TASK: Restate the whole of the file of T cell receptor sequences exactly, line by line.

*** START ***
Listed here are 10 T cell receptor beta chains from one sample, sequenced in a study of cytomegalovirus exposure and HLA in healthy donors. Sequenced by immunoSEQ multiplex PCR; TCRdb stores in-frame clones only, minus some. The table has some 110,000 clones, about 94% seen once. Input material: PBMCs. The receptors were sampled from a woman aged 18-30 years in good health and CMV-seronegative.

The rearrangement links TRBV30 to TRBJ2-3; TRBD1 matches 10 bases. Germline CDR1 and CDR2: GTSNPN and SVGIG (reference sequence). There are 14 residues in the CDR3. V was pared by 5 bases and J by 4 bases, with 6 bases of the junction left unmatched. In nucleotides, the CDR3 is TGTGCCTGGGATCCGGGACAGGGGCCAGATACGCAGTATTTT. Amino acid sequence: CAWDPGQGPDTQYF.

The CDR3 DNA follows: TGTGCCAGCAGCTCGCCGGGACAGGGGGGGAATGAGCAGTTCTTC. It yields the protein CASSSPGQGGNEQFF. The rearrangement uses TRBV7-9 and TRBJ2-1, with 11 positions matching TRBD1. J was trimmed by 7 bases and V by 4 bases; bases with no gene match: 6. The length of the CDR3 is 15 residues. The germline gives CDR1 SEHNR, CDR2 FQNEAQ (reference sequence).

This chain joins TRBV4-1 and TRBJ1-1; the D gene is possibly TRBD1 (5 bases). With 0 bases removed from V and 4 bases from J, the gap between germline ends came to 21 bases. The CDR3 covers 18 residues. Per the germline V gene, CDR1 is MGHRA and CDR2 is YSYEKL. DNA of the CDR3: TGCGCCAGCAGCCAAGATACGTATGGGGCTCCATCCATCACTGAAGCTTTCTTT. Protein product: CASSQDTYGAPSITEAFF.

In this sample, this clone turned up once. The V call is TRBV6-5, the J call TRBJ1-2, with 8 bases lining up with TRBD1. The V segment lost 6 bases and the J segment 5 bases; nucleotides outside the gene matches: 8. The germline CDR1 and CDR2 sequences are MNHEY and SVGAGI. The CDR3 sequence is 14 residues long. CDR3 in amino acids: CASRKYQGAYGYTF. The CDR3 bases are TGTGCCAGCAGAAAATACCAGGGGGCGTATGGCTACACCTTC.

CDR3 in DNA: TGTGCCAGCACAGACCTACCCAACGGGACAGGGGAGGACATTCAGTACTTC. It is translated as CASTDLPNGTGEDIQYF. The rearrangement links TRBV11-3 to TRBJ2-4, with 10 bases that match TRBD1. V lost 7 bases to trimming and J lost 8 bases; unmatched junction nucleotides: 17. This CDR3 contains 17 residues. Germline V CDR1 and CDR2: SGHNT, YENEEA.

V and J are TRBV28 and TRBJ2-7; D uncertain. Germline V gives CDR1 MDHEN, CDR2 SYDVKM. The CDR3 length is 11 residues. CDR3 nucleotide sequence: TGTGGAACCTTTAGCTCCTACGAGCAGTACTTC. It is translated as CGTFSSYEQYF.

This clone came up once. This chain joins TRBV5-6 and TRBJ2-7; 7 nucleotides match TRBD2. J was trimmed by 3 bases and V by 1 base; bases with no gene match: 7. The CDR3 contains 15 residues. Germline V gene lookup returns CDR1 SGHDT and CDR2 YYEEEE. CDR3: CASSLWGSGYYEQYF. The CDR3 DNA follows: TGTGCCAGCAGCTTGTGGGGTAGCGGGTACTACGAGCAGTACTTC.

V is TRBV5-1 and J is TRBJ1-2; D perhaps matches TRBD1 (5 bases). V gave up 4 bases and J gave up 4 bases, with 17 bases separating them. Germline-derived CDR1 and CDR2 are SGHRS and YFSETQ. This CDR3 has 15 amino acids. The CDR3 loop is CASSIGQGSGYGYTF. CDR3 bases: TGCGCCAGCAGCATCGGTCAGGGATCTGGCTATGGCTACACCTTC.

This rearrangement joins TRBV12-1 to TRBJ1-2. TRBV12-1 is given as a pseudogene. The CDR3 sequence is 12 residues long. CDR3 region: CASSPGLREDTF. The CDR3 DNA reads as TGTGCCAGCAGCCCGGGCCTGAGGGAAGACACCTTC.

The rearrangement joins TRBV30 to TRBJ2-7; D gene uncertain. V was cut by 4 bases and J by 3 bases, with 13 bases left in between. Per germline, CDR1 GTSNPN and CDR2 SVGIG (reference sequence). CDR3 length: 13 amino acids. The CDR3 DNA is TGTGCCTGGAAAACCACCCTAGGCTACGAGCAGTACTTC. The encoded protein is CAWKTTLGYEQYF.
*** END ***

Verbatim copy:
Listed here are 10 T cell receptor beta chains from one sample, sequenced in a study of cytomegalovirus exposure and HLA in healthy donors. Sequenced by immunoSEQ multiplex PCR; TCRdb stores in-frame clones only, minus some. The table has some 110,000 clones, about 94% seen once. Input material: PBMCs. The receptors were sampled from a woman aged 18-30 years in good health and CMV-seronegative.

The rearrangement links TRBV30 to TRBJ2-3; TRBD1 matches 10 bases. Germline CDR1 and CDR2: GTSNPN and SVGIG (reference sequence). There are 14 residues in the CDR3. V was pared by 5 bases and J by 4 bases, with 6 bases of the junction left unmatched. In nucleotides, the CDR3 is TGTGCCTGGGATCCGGGACAGGGGCCAGATACGCAGTATTTT. Amino acid sequence: CAWDPGQGPDTQYF.

The CDR3 DNA follows: TGTGCCAGCAGCTCGCCGGGACAGGGGGGGAATGAGCAGTTCTTC. It yields the protein CASSSPGQGGNEQFF. The rearrangement uses TRBV7-9 and TRBJ2-1, with 11 positions matching TRBD1. J was trimmed by 7 bases and V by 4 bases; bases with no gene match: 6. The length of the CDR3 is 15 residues. The germline gives CDR1 SEHNR, CDR2 FQNEAQ (reference sequence).

This chain joins TRBV4-1 and TRBJ1-1; the D gene is possibly TRBD1 (5 bases). With 0 bases removed from V and 4 bases from J, the gap between germline ends came to 21 bases. The CDR3 covers 18 residues. Per the germline V gene, CDR1 is MGHRA and CDR2 is YSYEKL. DNA of the CDR3: TGCGCCAGCAGCCAAGATACGTATGGGGCTCCATCCATCACTGAAGCTTTCTTT. Protein product: CASSQDTYGAPSITEAFF.

In this sample, this clone turned up once. The V call is TRBV6-5, the J call TRBJ1-2, with 8 bases lining up with TRBD1. The V segment lost 6 bases and the J segment 5 bases; nucleotides outside the gene matches: 8. The germline CDR1 and CDR2 sequences are MNHEY and SVGAGI. The CDR3 sequence is 14 residues long. CDR3 in amino acids: CASRKYQGAYGYTF. The CDR3 bases are TGTGCCAGCAGAAAATACCAGGGGGCGTATGGCTACACCTTC.

CDR3 in DNA: TGTGCCAGCACAGACCTACCCAACGGGACAGGGGAGGACATTCAGTACTTC. It is translated as CASTDLPNGTGEDIQYF. The rearrangement links TRBV11-3 to TRBJ2-4, with 10 bases that match TRBD1. V lost 7 bases to trimming and J lost 8 bases; unmatched junction nucleotides: 17. This CDR3 contains 17 residues. Germline V CDR1 and CDR2: SGHNT, YENEEA.

V and J are TRBV28 and TRBJ2-7; D uncertain. Germline V gives CDR1 MDHEN, CDR2 SYDVKM. The CDR3 length is 11 residues. CDR3 nucleotide sequence: TGTGGAACCTTTAGCTCCTACGAGCAGTACTTC. It is translated as CGTFSSYEQYF.

This clone came up once. This chain joins TRBV5-6 and TRBJ2-7; 7 nucleotides match TRBD2. J was trimmed by 3 bases and V by 1 base; bases with no gene match: 7. The CDR3 contains 15 residues. Germline V gene lookup returns CDR1 SGHDT and CDR2 YYEEEE. CDR3: CASSLWGSGYYEQYF. The CDR3 DNA follows: TGTGCCAGCAGCTTGTGGGGTAGCGGGTACTACGAGCAGTACTTC.

V is TRBV5-1 and J is TRBJ1-2; D perhaps matches TRBD1 (5 bases). V gave up 4 bases and J gave up 4 bases, with 17 bases separating them. Germline-derived CDR1 and CDR2 are SGHRS and YFSETQ. This CDR3 has 15 amino acids. The CDR3 loop is CASSIGQGSGYGYTF. CDR3 bases: TGCGCCAGCAGCATCGGTCAGGGATCTGGCTATGGCTACACCTTC.

This rearrangement joins TRBV12-1 to TRBJ1-2. TRBV12-1 is given as a pseudogene. The CDR3 sequence is 12 residues long. CDR3 region: CASSPGLREDTF. The CDR3 DNA reads as TGTGCCAGCAGCCCGGGCCTGAGGGAAGACACCTTC.

The rearrangement joins TRBV30 to TRBJ2-7; D gene uncertain. V was cut by 4 bases and J by 3 bases, with 13 bases left in between. Per germline, CDR1 GTSNPN and CDR2 SVGIG (reference sequence). CDR3 length: 13 amino acids. The CDR3 DNA is TGTGCCTGGAAAACCACCCTAGGCTACGAGCAGTACTTC. The encoded protein is CAWKTTLGYEQYF.